Department of Accounting

ADDRESS
Department of Accounting
Business Building (BS), South Campus
Xi'an Jiaotong-Liverpool University
8 Chongwen Road Suzhou Dushu Lake Science and Education Innovation District , Suzhou Industrial Park
Suzhou,Jiangsu Province,P. R. China,215123
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ibss@xjtlu.edu.cn

1. Voluntary Disclosure of Internal Control Weakness and Earnings Quality: Evidence From China

Author:Ji, XD;Lu, W;Qu, W

Source:INTERNATIONAL JOURNAL OF ACCOUNTING,2017,Vol.52

Abstract:Using a sample of 1059 listed firms that voluntarily provide internal control reports in the period 2010-2011, this paper investigates the relationship between voluntary disclosure of internal control weaknesses (ICWs) and earnings quality in China. Our results show that earnings quality, measured by absolute discretionary accruals, is significantly associated with voluntary disclosure of ICWs. Furthermore, our results demonstrate that both accounting-related and non-accounting-related ICWs affect earnings quality. This study contributes to the internal control literature by extending the evidence for ICW disclosure to an emerging economy and examining the impact of disclosure of different types of ICWs on earnings quality. This study demonstrates that the control of non-accounting-related ICWs is critical for enterprise risk management. (C) 2017 University of Illinois. All rights reserved.
2. Voluntary disclosures practices of family firms in Australia

Author:Louie, J;Ahmed, K;Ji, XD

Source:ACCOUNTING RESEARCH JOURNAL,2019,Vol.32

Abstract:Purpose This paper aims to examine the voluntary disclosure practices of family and non-family listed firms and whether family firms have improved their disclosure practices following the introduction of the Principles of Good Corporate Governance and Best Practice Recommendations in 2003 in Australia. Design/methodology/approach Voluntary disclosures are measured by constructing an index specifically for this study. Such indexes consist of corporate governance disclosure, strategic disclosure and future disclosures. They are then regressed on firm-specific variables while controlling for family and non-family firms. A total of 60 family firms and 60 non-family firms in Australia are randomly chosen from 2001 to 2006 for examining their disclosure practices. Findings The research findings show that family firms disclose information voluntarily to signal to the market regarding their growth potentials and abide by government regulations to improve their reputation. Despite the fact that compliance with the Principles of Good Corporate Governance and Best Practice Recommendations was not compulsory, this paper finds that the recommendation encouraged family and non-family firms to disclose more corporate governance information. Originality/value There has been limited empirical evidence on the disclosure practices and their determinants of family firms in Australia. The study will thus significantly contribute to the current knowledge in this regard.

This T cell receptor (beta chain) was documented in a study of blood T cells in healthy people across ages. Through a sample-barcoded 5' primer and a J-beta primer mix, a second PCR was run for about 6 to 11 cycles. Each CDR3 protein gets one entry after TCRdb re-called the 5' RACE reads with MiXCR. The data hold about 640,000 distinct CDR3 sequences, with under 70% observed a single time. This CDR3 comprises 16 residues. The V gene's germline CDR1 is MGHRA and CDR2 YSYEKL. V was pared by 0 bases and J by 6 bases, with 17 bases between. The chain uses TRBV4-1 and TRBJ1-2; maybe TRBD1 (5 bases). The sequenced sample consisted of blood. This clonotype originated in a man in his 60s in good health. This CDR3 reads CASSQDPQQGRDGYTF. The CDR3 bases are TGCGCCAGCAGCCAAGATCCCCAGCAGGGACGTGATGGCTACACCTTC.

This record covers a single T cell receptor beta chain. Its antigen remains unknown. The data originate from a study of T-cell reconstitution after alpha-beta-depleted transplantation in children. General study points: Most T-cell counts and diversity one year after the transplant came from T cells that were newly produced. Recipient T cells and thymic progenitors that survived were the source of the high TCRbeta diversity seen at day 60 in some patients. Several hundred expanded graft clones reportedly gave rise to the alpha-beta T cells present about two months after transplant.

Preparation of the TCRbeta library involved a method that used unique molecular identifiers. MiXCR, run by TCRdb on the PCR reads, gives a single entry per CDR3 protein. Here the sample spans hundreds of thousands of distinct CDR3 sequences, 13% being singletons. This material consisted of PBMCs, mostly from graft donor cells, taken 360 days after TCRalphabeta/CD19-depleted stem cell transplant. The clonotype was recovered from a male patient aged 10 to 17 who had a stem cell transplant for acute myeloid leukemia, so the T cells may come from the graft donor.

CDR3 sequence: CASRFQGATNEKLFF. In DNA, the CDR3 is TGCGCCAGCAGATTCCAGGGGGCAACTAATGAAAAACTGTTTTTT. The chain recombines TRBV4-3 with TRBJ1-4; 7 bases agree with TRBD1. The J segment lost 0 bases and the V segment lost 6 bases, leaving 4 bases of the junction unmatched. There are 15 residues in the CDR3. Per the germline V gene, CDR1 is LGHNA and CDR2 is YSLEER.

3. Related party transactions as a source of earnings management

Author:Chen,Jean Jinghan;Chengb,Peng;Xiao,Xinrong

Source:Applied Financial Economics,2011,Vol.21

Abstract:In this article, we contribute to the earnings management literature by addressing the issue of Related Party Transactions (RPTs) during a firm's Initial Public Offering (IPO) process. We regard RPT-based earnings management as a kind of agency problem in the context of Chinese IPOs, and argue that the conflicts of interests between the controlling shareholders and the minority shareholders are the root of RPT-based earnings management in Chinese IPOs. We provide empirical evidence to demonstrate that RPT-based earnings management in a portfolio of earnings management tools including accruals management, and how it affects the firm's post-IPO long-term performance in China. Using 257 Chinese A and B shares IPOs during 1999 and 2000, our empirical findings suggest that controlling shareholders structure operating RPTs in pre-IPO period and these RPTs are positively associated with firm's operating performance.The decline in operating RPTs after IPO contributes to firm's post-IPO long-term underperformance and negatively affects firms' stock return. © 2011 Taylor & Francis.
4. How COVID-19 Has Stimulated Innovation in the Chinese Education Sector

Author:Poshan Yu, Samuel Kwok and Zhongyue Jiang

Source:,2021,Vol.